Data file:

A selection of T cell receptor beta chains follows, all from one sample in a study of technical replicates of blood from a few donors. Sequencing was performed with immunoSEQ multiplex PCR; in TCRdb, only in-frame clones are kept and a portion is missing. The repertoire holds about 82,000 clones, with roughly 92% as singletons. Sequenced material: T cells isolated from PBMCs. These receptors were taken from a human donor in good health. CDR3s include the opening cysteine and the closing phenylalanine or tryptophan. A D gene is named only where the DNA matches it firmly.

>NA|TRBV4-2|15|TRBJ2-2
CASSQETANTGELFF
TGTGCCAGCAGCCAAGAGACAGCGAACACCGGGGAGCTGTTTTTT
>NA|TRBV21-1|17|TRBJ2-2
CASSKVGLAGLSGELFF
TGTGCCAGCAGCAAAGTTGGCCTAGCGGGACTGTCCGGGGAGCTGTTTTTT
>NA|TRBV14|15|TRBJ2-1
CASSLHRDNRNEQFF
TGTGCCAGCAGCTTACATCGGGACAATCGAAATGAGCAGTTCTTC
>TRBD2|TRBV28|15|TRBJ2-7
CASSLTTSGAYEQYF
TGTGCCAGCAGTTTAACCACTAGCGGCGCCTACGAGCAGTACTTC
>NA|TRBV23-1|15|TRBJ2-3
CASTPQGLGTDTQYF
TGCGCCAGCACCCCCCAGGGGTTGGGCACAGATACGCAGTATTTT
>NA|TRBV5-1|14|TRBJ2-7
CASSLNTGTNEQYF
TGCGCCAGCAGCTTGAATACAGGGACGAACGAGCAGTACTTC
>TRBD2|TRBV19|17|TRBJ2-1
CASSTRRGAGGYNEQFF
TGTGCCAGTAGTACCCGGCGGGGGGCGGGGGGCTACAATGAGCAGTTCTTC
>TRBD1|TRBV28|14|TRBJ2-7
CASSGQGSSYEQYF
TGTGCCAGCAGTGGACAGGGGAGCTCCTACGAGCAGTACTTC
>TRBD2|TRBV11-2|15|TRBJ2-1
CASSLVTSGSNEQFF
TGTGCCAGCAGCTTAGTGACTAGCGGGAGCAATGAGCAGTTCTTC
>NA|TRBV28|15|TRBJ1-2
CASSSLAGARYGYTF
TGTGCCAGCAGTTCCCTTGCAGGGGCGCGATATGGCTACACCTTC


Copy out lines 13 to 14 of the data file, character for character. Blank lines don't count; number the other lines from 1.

TGTGCCAGCAGTTTAACCACTAGCGGCGCCTACGAGCAGTACTTC
>NA|TRBV23-1|15|TRBJ2-3